Today, at the Food Waste Summit hosted by the National Consumers League (NCL) and Keystone Policy Center, FLPC, NCL, and Johns Hopkins University Center for Livable Future released their findings from a national survey on consumer perception of date labels in the report Consumer Perceptions of Date Labels: National Survey. The survey aimed to understand the extent to which consumers are confused about date labels, whether they throw away food after the date passes, perceptions about whether labels are federally regulated, and which labels most clearly communicate quality and safety, for purposes of standardizing the language Many people throw away food once the date passes because they think the date is an indicator of safety, but in fact for most foods the date is a manufacturer’s best guess as to how long the product will be at its peak quality. With only a few exceptions, food will remain wholesome and safe to eat long past its expiration date. The survey, and subsequent report, confirms widespread consumer confusion over food date labeling and how it likely contributes to to the 40% of food wasted in the U.S. each year.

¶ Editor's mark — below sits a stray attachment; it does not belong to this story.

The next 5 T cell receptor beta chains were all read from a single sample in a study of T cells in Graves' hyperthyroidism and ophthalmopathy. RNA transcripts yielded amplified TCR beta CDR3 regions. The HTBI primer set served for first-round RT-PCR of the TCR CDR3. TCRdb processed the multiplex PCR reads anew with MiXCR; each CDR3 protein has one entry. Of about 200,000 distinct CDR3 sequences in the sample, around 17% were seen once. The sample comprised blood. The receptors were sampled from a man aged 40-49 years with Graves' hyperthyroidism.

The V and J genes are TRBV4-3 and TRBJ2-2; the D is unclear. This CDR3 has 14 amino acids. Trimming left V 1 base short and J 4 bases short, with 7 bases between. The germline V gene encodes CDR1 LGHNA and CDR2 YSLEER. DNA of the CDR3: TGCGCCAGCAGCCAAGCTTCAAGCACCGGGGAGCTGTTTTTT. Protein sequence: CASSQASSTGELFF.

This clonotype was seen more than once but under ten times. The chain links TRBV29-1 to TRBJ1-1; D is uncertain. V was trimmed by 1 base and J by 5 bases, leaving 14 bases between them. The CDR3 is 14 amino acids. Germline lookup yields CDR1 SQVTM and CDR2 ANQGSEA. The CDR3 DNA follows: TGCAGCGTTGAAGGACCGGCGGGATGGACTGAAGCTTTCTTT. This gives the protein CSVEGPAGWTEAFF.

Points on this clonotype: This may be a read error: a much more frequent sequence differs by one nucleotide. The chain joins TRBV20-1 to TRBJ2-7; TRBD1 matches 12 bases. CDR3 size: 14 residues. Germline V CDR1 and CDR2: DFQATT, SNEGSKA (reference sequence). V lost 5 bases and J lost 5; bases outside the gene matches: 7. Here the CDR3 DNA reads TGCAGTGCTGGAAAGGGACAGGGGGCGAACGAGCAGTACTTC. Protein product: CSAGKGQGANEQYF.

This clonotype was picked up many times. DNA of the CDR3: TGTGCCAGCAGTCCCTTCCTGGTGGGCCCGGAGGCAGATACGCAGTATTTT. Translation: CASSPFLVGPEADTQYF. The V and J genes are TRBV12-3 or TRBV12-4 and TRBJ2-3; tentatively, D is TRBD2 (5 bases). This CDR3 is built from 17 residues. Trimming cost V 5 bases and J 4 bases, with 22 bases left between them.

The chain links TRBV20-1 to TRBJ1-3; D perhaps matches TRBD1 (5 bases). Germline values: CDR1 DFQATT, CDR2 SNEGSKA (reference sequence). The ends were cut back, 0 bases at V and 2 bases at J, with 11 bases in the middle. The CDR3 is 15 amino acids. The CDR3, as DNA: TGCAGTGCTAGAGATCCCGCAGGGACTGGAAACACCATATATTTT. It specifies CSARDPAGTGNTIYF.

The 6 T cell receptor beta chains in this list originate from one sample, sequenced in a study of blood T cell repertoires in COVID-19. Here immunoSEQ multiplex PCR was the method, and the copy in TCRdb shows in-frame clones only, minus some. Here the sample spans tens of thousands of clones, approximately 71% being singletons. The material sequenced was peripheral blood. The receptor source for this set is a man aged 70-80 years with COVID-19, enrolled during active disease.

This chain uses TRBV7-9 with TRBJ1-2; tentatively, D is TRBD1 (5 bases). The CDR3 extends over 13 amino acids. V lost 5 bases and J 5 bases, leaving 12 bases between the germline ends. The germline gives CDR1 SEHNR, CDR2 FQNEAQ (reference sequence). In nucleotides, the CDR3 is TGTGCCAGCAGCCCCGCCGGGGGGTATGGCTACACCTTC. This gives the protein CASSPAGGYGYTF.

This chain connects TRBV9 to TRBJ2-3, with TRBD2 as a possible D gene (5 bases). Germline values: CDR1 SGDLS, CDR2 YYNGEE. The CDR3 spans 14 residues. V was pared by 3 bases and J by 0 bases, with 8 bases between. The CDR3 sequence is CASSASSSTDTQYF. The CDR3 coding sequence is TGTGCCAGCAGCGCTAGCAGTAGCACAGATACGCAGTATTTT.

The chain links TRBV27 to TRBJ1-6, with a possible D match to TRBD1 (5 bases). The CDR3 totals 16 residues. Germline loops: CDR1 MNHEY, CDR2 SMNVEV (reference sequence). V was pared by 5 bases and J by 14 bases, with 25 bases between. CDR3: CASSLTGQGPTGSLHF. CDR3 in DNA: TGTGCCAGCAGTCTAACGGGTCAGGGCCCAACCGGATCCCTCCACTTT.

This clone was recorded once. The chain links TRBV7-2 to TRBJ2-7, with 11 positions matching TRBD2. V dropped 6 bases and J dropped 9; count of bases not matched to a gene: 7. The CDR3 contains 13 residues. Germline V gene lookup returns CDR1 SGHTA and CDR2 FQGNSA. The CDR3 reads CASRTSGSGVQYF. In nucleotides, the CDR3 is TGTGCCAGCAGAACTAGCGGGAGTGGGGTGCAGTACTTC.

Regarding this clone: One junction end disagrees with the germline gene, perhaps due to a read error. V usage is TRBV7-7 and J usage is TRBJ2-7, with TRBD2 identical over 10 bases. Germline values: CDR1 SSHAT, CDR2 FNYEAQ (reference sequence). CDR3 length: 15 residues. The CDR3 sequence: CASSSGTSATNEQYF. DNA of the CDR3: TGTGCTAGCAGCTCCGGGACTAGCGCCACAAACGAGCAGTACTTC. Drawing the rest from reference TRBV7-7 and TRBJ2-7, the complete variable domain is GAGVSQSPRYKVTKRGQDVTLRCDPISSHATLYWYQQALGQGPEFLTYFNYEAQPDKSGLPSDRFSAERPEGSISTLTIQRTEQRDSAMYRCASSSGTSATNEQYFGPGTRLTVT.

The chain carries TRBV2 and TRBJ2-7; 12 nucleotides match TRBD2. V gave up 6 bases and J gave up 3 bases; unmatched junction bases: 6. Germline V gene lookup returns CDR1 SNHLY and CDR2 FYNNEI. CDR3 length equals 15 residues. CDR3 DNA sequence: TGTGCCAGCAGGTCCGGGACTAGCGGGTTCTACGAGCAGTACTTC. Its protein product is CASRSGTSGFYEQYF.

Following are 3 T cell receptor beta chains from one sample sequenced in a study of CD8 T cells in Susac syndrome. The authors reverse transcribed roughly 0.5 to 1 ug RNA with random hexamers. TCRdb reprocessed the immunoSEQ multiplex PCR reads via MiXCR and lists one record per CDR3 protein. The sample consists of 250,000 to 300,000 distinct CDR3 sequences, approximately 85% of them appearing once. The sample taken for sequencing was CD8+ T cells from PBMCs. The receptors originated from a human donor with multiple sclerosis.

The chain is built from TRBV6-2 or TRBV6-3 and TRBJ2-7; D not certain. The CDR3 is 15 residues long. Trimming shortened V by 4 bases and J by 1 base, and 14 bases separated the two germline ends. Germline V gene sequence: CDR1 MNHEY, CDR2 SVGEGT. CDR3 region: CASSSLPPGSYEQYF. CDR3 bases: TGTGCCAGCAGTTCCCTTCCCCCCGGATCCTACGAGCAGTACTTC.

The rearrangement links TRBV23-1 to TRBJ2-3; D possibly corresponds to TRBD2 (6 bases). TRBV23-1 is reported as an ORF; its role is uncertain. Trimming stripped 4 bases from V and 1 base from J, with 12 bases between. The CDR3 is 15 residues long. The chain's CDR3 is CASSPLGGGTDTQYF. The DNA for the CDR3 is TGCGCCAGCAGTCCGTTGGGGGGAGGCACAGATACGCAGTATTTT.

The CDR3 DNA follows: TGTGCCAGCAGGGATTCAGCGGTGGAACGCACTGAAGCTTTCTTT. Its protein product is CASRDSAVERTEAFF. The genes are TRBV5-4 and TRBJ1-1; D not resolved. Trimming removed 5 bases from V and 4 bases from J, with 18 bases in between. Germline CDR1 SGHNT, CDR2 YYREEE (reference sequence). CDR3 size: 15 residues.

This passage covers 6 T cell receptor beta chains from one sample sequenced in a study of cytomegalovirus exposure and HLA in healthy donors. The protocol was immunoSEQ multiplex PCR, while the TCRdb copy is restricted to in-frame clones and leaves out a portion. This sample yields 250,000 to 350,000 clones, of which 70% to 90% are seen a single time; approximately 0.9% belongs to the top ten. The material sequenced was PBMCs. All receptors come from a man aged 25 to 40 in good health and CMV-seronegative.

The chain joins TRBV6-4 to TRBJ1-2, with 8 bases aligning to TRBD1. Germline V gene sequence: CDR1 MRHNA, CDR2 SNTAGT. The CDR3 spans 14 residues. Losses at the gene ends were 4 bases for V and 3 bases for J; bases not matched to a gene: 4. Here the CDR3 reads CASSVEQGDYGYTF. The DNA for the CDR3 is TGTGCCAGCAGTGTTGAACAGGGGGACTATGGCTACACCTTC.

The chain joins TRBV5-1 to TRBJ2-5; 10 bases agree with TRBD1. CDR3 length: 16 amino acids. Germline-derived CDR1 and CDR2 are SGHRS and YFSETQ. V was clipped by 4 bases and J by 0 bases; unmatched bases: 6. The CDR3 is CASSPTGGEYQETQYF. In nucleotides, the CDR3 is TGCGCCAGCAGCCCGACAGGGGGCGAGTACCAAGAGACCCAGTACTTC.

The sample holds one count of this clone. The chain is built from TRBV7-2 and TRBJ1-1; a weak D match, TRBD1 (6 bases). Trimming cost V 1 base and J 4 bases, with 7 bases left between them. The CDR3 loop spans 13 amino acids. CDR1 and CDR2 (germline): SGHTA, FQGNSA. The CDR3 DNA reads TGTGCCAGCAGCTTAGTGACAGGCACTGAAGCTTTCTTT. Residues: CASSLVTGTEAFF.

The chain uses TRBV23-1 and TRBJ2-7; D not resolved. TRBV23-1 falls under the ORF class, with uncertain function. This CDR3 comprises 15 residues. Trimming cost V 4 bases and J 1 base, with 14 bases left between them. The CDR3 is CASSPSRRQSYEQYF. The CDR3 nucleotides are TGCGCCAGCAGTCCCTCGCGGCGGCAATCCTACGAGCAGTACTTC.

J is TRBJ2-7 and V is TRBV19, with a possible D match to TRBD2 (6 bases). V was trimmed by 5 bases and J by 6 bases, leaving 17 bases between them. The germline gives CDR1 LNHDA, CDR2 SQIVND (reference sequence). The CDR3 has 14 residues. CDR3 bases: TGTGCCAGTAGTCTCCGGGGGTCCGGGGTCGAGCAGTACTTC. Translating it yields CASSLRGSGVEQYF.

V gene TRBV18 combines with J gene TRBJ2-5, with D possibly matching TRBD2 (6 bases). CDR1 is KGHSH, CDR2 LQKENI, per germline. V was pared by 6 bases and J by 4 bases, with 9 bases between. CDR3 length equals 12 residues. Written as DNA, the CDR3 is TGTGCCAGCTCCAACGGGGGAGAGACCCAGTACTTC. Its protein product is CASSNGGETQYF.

Excerpt from the report:
“More than one third of the population (37%) says they always or usually throw away food because it is close to or past the date that appears on the package. 84% of consumers throw out food based on date labels at least occasionally.”
As efforts are underway in Congress to standardize date labels that indicate quality versus safety, the reports also provides useful data on which date labels consumers perceive most strongly as communicating quality and which most strongly communicate food safety.